Of course, if someone can steal your card details without your knowledge, from the Sony PlayStation website for instance, they could potentially use your card to buy goods and services online. First they would have to get through the anti fraud security and, even then, the liability for any losses would lie with your bank or card provider. The greatest danger still lies in fisching, sending fraudulent emails to get Sutton Coldfield residents to provide their account details. Remember, no bank or card provider will ever send an email asking for your logon details. The only people who are really at risk from the hackers are the owners of the websites who may well not want their dirty laundry aired in public as Wikileaks is prone to do. It is little surprise that Anonymous and Wikileaks are closely aligned.
Jeeps have always been the American equivalent of the Land Rover, iconic vehicles with a reputation for toughness, off road ability and practicality. The Wrangler rivals the no frills workhorse Land Rover Defender while the Grand Cherokee offers a kind of cut price alternative to a Range Rover though without the build quality, luxury or prestige. The Grand Cherokee in particular has been a steady, if unspectacular, seller over here but has always seemed more at home in its American heartland.
Somewhat belatedly Jeep has seen the writing on the wall for big SUVs and is pushing its Compass crossover heavily at the moment. The Compass has actually been around since 2007 and the original version was notable for its switchable four wheel drive system and one of the ugliest noses ever to be slapped on a car. This new version features heavily revised styling, new engines and a choice of either permanent four wheel drive or front wheel drive. Of course, the whole point of a crossover is that it combines the street presence and elevated driving position of an SUV with the practicality, low running costs and road manners of a family hatch. Will Jeep be able to pull off this trick with the same panache of the Nissan Qashqai and impress motorists in Sutton Coldfield?
Straightaway, I have to say that the styling is a huge improvement on what went before. The chunky grill and headlights blend nicely with the squared off flared wheel arches and the sharp lines of the bodywork to deliver a pleasing combination of chunky offroader and crisp contemporary styling. Step inside and there is plenty of room for five adults on comfortable (leather in the case of my test car) seats. Put the back seats down and you get a load area the size of a small van. There’s plenty of kit as standard too but the fit and finish of the interior feels fragile, the plastics are hard and shiny and I didn’t feel any confidence that the switchgear would still be working properly in a couple of year’s time. All pretty much what you would expect from Jeep then!
Jeep offer a pair of petrol engines with the Compass or a 2.2 litre diesel sourced from Mercedes. The two wheel drive version kicks out 134bhp but the 4×4 has 161bhp as standard. The engine is nicely refined and gives you all the grunt you need with a respectable 125mph top whack and a sub 10 second 0-62 time. I managed 42mpg as well, not bad for a car like this. Although I didn’t take it off road I’ve no reason to doubt that it would acquit itself well in the mucky stuff. Unfortunately, it doesn’t fare so well on the tarmac; the ride is bouncy on any kind of rough road surface and there is way too much roll through the corners. I thought the whole point of a crossover was meant to be that it drives like a hatchback.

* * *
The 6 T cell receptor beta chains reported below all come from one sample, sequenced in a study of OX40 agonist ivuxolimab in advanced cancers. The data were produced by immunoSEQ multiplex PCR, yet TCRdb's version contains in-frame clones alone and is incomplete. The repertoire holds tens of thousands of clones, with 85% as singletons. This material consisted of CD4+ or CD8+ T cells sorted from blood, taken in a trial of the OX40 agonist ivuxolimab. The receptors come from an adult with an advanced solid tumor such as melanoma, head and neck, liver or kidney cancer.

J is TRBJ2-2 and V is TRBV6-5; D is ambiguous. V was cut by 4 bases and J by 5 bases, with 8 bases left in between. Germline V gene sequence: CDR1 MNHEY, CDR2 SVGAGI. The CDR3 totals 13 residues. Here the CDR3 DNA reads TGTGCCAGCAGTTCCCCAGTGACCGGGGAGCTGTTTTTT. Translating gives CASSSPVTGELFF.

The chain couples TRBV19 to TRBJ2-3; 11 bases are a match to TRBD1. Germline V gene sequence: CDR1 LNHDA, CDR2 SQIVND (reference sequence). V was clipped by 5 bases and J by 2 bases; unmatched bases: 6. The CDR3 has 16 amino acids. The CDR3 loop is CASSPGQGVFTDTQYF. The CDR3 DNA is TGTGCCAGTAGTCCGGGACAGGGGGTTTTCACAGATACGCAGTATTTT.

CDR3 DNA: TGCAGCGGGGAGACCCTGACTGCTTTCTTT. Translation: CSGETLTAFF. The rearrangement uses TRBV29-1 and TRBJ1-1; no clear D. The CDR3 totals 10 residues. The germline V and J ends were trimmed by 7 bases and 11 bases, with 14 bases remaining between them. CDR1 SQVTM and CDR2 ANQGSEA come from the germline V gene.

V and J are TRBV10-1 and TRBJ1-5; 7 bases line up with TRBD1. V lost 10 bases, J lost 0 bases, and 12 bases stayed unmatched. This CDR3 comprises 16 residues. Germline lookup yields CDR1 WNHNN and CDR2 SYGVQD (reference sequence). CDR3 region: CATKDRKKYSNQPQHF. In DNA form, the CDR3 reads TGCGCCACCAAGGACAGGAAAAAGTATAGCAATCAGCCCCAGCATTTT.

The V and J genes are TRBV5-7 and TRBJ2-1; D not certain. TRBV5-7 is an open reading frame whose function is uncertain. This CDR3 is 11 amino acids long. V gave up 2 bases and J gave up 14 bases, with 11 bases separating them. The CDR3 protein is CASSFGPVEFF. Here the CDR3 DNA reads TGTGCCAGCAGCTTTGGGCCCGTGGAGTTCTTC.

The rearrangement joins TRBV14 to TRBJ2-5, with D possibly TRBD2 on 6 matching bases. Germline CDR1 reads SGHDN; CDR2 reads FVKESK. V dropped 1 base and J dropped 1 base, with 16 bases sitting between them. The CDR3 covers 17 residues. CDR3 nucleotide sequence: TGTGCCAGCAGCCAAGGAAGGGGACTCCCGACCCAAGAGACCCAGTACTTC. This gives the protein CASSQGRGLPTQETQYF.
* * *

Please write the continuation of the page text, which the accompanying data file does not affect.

All in all the Compass is not a bad effort; it’s certainly an improvement on the previous model. I really don’t think that it is quite good enough though; it doesn’t have the drivability of the Nissan Qashqai and it lacks the prestige of the two wheel drive Land Rover Freelander. Chrysler, Jeep’s parent company, has now merged with Fiat and the Compass will be replaced next year by an all new Fiat based model. My concern is that the Compass is serving to downgrade the Jeep name, a global brand that has been over sixty years in the making. General motors made a similar mistake when they handed the blue collar icon of the Chevrolet brand to some sad little cars from Korea – remember Daewoo? Rather than using the Jeep brand to add kudos to a Fiat, perhaps Chrysler should concentrate on producing a car good enough to add kudos to the Jeep brand.
Car tested Jeep Compass 2.2 CRD 4×4 £23,595 OTR
Corralejo, in the north of the island, has a main strip not unlike Blackpool that comes complete with a veritable extravaganza of Chinese, Indian and Italian restaurants; you would have to walk at least fifteen minutes to find paella. When you do finally reach the end of the glittering runway, you are rewarded with views over the marina which melt the trip down the promenade into a distant memory. Go to the top end of the town with its white stone buildings, small tapas bars and yachts at every turn and you realise that this is where the brochure pictures were taken.
If you are looking for lush, extravagant evenings in traditional restaurants, then you are in the wrong place. Thinking we’d made a terrible mistake, we wet-suited up and flippered our way down to the beach where my whole attitude changed. Within minutes of starting our snorkel we spotted Parrot Fish, white and Zebra Sea Bream, Sargo and a Culebre (an eel that looks just like a sea snake!) Fuerteventura, literally meaning strong wind, is perfect for wind surfing, kite surfing and sailing. Once you have hurdled the porpoise-like, russet coloured bodies on the beach, the coastline is a cocktail of vessels, sails and boards with which you can harness the area’s best asset.